We are delighted to announce that the conference Empathy in Language, Literature, and Society will be held at the University of Iceland, April 4–6, 2014.

The conference venues are Neskirkja at Hagatorg (attached to the church), on Friday, April 4 (Neskirkja) and Árnagarður 201 , on Saturday, April 5, and Sunday, April 6 (Árnagarður). Both venues are indicated on this map of the University campus.

The keynote speakers are Dirk Geeraerts (University of Leuven) and Suzanne Keen (Washington and Lee University).

The goal of the conference is to shed light on various unexplored and contested aspects of empathy. Although the word ‘empathy’ found its way into the field of psychology just over one hundred years ago, philosophers and artists have focused on emotions related to this term for centuries. The vitality of research into this phenomenon during the past 15 years is mirrored by its increasing prominence in public discourse in the media and society. This is clearly manifested, for example, by discussion of empathy as it relates to people’s reactions towards climate change.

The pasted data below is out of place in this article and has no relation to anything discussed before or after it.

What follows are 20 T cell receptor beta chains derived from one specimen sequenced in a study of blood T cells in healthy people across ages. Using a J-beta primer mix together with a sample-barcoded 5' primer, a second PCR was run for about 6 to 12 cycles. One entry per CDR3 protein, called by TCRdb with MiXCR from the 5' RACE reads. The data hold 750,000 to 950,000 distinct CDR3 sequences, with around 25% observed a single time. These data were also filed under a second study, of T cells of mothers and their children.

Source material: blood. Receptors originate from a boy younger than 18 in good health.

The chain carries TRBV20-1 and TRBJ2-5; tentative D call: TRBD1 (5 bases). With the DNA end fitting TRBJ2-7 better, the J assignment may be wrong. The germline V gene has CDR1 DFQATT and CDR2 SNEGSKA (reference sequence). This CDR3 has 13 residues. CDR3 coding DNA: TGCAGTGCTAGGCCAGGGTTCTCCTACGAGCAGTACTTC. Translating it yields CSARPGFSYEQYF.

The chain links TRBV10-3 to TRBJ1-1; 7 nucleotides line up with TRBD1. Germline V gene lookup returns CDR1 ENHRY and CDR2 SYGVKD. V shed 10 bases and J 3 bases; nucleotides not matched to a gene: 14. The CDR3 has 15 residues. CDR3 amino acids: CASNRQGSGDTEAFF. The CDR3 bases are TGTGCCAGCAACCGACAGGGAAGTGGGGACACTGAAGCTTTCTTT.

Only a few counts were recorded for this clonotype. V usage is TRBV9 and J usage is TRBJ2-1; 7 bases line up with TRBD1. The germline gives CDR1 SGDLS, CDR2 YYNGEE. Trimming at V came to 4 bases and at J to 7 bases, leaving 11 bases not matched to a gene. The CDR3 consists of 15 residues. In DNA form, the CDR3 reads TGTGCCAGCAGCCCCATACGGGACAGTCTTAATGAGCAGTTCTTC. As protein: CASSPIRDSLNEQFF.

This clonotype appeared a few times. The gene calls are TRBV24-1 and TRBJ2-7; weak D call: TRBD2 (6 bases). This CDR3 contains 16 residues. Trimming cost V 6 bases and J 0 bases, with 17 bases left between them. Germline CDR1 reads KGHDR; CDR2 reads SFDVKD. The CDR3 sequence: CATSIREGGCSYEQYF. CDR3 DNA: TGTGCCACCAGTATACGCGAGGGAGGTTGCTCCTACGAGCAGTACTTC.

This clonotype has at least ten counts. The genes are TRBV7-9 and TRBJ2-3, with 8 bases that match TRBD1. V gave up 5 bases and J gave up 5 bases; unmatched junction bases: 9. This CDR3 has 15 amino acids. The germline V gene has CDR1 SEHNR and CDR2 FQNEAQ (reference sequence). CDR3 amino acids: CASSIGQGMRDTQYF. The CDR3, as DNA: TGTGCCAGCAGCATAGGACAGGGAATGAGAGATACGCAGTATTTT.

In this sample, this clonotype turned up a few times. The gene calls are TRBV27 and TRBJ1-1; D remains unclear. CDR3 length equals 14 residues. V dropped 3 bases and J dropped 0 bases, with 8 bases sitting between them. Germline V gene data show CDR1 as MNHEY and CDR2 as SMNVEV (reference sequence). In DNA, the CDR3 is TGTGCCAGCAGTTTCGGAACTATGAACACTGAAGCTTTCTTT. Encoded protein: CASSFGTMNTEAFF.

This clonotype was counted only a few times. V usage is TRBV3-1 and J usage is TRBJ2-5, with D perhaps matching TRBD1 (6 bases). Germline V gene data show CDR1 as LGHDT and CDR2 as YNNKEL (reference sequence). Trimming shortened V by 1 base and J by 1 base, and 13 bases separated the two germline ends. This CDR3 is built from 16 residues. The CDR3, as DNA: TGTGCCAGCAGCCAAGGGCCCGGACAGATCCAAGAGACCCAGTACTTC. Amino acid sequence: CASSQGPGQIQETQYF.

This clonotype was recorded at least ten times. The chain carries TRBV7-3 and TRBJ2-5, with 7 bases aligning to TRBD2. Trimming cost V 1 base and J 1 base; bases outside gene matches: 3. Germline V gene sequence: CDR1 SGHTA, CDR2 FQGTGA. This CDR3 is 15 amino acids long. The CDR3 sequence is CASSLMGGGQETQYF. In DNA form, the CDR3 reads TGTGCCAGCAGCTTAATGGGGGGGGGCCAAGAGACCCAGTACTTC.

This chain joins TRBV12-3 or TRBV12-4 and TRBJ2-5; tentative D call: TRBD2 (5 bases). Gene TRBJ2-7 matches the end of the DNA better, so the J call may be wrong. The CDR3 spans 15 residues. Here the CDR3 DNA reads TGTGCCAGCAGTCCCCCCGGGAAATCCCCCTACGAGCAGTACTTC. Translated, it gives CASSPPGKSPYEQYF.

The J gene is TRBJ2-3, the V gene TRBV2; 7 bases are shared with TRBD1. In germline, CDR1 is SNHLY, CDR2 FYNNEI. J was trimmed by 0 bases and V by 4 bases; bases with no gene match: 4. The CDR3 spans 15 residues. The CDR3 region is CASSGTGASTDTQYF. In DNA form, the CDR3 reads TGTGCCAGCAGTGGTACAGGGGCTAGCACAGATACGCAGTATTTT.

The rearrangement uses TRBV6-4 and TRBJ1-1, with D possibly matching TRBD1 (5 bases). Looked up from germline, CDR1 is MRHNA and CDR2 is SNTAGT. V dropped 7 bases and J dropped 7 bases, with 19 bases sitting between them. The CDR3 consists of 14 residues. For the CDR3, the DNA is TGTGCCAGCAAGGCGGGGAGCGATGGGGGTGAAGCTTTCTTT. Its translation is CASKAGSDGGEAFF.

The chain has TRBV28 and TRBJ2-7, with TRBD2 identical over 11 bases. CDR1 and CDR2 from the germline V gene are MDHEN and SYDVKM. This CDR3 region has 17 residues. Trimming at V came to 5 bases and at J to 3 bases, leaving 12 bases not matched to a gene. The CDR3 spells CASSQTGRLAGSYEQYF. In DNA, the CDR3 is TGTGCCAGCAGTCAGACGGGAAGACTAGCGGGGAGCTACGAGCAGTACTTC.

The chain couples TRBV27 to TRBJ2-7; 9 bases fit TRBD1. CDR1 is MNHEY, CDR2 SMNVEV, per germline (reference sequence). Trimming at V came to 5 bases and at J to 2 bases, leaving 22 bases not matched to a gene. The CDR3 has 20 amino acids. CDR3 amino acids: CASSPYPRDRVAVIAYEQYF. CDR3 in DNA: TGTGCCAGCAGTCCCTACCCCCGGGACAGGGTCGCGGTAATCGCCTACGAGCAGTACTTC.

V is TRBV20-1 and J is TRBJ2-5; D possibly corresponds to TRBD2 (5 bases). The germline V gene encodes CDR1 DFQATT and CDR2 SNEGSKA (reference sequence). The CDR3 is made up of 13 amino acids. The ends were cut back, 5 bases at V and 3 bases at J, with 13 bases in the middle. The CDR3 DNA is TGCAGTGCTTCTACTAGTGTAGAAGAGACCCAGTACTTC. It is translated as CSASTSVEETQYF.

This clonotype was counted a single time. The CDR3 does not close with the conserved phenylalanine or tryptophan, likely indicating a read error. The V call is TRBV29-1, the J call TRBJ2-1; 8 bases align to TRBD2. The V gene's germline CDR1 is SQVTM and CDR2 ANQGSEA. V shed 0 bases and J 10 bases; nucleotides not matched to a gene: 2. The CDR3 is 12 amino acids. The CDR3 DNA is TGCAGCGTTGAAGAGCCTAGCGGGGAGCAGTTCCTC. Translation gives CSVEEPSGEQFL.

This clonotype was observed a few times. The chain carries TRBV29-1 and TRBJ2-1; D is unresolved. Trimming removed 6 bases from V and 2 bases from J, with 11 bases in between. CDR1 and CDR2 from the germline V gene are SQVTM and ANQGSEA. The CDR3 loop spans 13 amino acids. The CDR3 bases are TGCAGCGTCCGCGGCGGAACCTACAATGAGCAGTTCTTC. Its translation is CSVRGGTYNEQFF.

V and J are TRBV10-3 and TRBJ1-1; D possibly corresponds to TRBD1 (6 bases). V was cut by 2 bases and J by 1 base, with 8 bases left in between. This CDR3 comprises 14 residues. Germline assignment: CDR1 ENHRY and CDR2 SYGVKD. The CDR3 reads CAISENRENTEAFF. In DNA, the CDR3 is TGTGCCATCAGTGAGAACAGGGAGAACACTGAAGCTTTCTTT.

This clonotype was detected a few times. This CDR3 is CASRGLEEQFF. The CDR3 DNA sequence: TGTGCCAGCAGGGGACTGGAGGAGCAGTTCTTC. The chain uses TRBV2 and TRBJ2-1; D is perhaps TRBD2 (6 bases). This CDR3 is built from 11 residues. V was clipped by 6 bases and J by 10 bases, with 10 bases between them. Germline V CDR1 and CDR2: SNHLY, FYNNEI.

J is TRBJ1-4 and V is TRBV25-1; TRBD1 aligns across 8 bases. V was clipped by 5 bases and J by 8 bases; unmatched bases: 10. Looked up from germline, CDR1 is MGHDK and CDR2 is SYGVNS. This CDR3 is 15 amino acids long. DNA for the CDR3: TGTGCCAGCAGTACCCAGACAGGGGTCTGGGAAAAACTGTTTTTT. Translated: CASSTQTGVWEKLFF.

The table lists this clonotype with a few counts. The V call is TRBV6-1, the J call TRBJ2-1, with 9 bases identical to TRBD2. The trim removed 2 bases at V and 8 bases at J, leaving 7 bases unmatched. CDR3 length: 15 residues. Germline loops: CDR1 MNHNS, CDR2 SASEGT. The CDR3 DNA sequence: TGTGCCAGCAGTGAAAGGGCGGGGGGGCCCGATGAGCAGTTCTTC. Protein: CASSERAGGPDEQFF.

The writings of neurologists, philosophers, psychologists and others on the relationship between empathy and mirror neurons call for a new approach to the question of how language and literature evoke empathy. Literary scholars and psychologists have worked together and put considerable effort into empathy research, but linguists have played only a minor role in that enterprise. Collaboration of researchers in these areas is important, however, if we are to understand how language, narrative, social structure, and culture may interact with one another, either to evoke empathy or suppress it.

The conference will be held under the auspices of “Empathy – Language, Literature and Society,” a new cross-disciplinary research project at the University of Iceland. The theme of the conference is empathy in language, literature and society, including the following topics:

  • Empathy and formal aspects of language with regard to empathy and bodily perception.
  • Manifestations of empathy in older texts and older cultures.
  • Empathy in fiction and non-fiction.
  • Narrative structures evoking/suppressing empathy.
  • Contemporary cultural impact on empathy in literature.
  • Individual manifestations of empathy, its relations to other personality characteristics and consequences for social- and political attitudes.